John I. Donlevy was an American engraver, inventor and publisher based in New York City. In 1854 he published The Rise and Progress of the Graphic Arts, a historical treatise on various printing processes, including some of his own invention, which he called chemitype transfer, typographic modeling and chromoglyphotype copying, a method utilizing intagliotypes which he asserted produced superior results to the conventional relief types then used by engravers and lithographers. In 1854 he was awarded a patent for “a method of producing intagliographic printing and other plates.” He also invented a new lithographic press and a cylindrical machine for chemical printing. In 1853, Donlevy married Harriet Farley (c. 1813-1907), a prominent New England abolitionist, writer, editor and activist on behalf of working class women. A biographical essay on Farley refers to him as John Intaglio Donlevy — presumably he adopted the middle name to identify himself with the printing process he championed.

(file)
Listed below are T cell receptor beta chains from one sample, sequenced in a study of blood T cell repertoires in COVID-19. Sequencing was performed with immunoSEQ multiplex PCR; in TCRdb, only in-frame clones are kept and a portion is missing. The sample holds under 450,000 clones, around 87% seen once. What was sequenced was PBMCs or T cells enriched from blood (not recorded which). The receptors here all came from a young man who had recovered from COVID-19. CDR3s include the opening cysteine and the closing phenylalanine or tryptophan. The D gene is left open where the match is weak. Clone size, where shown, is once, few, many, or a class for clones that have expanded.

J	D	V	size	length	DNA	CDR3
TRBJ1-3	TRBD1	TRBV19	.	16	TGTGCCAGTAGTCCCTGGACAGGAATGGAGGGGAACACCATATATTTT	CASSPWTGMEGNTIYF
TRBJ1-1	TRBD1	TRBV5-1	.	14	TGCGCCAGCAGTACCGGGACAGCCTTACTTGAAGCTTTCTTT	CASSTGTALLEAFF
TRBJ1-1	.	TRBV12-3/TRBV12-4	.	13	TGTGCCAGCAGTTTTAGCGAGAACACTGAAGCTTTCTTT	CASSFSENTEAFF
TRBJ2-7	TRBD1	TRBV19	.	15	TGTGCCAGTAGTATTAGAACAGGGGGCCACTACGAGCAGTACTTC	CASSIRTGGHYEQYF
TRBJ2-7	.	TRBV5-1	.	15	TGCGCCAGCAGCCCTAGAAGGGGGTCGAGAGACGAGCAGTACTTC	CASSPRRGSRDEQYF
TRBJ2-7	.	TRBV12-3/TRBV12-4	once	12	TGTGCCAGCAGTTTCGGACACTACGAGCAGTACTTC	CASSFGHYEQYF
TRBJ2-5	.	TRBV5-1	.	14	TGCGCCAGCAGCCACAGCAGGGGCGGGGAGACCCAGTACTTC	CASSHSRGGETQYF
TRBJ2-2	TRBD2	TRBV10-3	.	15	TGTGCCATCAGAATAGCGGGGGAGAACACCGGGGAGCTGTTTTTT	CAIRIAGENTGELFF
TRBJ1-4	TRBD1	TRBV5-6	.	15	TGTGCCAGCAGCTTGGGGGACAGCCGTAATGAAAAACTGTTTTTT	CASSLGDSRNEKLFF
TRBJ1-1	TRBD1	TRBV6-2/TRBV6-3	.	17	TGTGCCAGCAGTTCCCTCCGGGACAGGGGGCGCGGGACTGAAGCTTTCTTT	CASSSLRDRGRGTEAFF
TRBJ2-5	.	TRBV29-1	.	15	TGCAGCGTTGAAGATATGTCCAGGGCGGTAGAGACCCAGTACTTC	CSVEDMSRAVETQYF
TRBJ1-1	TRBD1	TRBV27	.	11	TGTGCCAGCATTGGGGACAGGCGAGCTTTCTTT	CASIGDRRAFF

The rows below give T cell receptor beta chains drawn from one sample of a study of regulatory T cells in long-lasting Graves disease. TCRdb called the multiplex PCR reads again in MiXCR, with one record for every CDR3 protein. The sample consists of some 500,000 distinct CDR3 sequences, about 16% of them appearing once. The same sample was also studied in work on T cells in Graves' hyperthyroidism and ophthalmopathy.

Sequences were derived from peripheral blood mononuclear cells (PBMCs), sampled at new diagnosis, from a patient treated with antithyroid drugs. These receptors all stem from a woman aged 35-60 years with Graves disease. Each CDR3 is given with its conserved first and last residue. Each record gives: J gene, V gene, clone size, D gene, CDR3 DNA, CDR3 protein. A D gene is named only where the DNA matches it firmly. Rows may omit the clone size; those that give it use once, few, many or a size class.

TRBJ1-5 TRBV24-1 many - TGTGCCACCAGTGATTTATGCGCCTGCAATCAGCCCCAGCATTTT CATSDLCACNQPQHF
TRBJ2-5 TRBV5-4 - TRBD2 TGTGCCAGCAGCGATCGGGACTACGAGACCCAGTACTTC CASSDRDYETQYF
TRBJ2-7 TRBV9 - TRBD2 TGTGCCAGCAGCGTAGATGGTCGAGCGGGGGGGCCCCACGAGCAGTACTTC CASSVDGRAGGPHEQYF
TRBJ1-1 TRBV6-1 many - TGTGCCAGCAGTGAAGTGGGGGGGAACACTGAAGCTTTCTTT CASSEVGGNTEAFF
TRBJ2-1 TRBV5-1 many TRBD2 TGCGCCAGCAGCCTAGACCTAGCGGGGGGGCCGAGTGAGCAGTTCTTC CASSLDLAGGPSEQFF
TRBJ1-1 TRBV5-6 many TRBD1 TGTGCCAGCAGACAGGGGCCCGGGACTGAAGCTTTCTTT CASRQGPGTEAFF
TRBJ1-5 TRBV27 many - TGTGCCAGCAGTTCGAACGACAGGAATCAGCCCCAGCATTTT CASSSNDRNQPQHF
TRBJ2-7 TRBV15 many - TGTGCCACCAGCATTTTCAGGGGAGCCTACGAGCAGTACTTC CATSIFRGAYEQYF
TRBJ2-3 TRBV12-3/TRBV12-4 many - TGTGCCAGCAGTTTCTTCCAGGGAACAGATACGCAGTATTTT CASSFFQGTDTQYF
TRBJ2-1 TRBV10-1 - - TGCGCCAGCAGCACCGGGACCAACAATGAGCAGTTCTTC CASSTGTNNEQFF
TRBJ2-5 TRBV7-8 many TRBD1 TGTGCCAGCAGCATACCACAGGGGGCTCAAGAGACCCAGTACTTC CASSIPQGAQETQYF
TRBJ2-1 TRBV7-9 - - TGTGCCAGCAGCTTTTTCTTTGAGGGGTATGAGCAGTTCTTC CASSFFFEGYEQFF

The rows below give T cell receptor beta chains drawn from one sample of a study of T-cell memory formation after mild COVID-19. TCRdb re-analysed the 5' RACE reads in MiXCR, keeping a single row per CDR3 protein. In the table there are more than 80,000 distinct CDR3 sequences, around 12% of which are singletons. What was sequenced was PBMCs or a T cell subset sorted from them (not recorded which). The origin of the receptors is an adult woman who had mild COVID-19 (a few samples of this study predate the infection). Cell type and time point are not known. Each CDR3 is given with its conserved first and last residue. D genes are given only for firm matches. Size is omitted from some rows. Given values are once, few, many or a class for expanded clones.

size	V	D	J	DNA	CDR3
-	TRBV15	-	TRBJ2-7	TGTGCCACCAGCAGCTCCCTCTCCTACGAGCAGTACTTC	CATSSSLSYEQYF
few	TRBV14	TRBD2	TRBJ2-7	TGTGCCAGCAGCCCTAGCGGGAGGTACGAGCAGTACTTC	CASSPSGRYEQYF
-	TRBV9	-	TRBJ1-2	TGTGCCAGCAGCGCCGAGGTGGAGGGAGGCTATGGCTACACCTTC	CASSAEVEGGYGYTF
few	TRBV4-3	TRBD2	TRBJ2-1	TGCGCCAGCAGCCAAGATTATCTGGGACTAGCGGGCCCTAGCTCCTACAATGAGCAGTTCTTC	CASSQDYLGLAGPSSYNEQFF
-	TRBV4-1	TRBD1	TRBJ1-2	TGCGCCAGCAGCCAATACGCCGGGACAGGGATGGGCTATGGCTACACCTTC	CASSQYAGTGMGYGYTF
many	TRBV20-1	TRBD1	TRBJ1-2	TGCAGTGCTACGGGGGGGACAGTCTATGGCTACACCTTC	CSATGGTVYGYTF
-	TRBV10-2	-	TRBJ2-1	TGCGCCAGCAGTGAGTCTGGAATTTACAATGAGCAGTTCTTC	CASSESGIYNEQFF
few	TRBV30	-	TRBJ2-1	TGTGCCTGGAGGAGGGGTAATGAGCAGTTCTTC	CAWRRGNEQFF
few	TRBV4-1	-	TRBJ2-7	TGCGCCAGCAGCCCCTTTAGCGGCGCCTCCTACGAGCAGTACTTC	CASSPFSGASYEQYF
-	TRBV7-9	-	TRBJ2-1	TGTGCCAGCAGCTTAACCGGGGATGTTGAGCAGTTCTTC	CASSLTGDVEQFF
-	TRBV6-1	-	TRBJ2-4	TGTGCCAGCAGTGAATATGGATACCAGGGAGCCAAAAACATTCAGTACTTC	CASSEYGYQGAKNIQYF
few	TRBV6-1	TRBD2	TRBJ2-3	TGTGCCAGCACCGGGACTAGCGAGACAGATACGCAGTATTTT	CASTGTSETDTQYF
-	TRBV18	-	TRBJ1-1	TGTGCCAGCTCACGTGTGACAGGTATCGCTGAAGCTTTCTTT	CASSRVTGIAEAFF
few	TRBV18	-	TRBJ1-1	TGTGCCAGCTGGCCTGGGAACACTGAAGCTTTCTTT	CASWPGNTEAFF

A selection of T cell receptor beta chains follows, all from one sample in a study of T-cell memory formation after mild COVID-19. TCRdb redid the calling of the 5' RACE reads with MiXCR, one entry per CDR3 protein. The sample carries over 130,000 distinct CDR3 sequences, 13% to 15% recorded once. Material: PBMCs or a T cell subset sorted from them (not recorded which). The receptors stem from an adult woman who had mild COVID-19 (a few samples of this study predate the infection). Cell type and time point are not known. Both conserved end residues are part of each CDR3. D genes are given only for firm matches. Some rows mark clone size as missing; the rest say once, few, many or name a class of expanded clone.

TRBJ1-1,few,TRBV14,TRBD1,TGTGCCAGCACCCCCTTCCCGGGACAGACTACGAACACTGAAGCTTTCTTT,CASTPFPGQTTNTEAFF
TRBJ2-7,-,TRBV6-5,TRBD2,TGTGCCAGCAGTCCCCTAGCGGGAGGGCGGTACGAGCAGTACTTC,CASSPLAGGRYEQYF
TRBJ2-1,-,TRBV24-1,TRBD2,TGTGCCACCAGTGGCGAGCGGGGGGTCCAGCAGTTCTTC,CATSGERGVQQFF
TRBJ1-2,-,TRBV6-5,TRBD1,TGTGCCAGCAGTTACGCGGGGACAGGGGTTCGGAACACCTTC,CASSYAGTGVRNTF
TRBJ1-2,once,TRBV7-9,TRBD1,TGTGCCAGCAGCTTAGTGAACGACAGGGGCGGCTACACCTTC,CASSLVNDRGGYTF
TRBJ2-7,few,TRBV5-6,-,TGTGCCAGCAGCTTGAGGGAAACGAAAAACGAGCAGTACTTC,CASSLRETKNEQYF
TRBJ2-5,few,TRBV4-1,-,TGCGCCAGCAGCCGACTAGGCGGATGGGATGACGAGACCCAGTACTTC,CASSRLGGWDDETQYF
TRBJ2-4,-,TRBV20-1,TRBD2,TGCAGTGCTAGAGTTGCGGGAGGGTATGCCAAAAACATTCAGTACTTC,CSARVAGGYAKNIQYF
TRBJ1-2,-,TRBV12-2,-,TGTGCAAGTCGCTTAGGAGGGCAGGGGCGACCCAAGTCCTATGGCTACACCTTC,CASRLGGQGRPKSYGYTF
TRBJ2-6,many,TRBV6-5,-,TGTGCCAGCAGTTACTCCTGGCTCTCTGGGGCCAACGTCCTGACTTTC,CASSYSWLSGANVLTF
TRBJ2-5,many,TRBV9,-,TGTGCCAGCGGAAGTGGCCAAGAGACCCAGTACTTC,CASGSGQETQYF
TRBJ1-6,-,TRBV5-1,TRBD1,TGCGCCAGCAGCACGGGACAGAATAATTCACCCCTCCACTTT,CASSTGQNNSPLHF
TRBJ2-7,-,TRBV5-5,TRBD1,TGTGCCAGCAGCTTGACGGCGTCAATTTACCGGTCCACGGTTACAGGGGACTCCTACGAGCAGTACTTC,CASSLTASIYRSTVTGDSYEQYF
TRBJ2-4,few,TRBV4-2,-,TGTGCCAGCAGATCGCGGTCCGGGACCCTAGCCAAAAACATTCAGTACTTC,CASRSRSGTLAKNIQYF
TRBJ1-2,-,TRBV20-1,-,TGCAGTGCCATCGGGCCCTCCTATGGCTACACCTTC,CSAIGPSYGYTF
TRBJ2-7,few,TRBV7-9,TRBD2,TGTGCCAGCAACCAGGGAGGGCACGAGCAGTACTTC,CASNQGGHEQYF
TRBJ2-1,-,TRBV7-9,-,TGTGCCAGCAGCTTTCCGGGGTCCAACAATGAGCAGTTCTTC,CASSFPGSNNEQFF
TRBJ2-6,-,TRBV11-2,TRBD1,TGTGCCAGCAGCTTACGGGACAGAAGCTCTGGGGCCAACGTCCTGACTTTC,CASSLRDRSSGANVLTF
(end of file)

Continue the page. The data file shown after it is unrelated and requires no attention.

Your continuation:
Full publication information: “John I. Donlevy. Intaglio-Chromographic and Electrographic Engraver.”
Condition: Generally very good, recently cleaned and deacdified with only minor remaining toning. Four small patches of tape residue verso, apparently not affecting the front and neutralized in cleaning.
“Gilbert Stuart.” National Gallery of Art. 2012. http://www.nga.gov/exhibitions/2005/stuart/philadelphia.shtm (28 June 2012).
Maberly, Joseph and Theodore Henry Fielding. The Print Collector. New York: Dodd, Mead & Co., 1880. p. 319. Online at Google Books: http://books.google.com/books?id=P5hAAAAAYAAJ (28 June 2012).
Taylor, George Rogers. “Harriet Farley.” in Notable American Women: A Biographical Dictionary. Edward T. James, ed. Cambridge: Radcliffe College, 1971. pp. 596-597. Online at Google Books: http://books.google.com/books?id=rVLOhGt1BX0C (28 June 2012).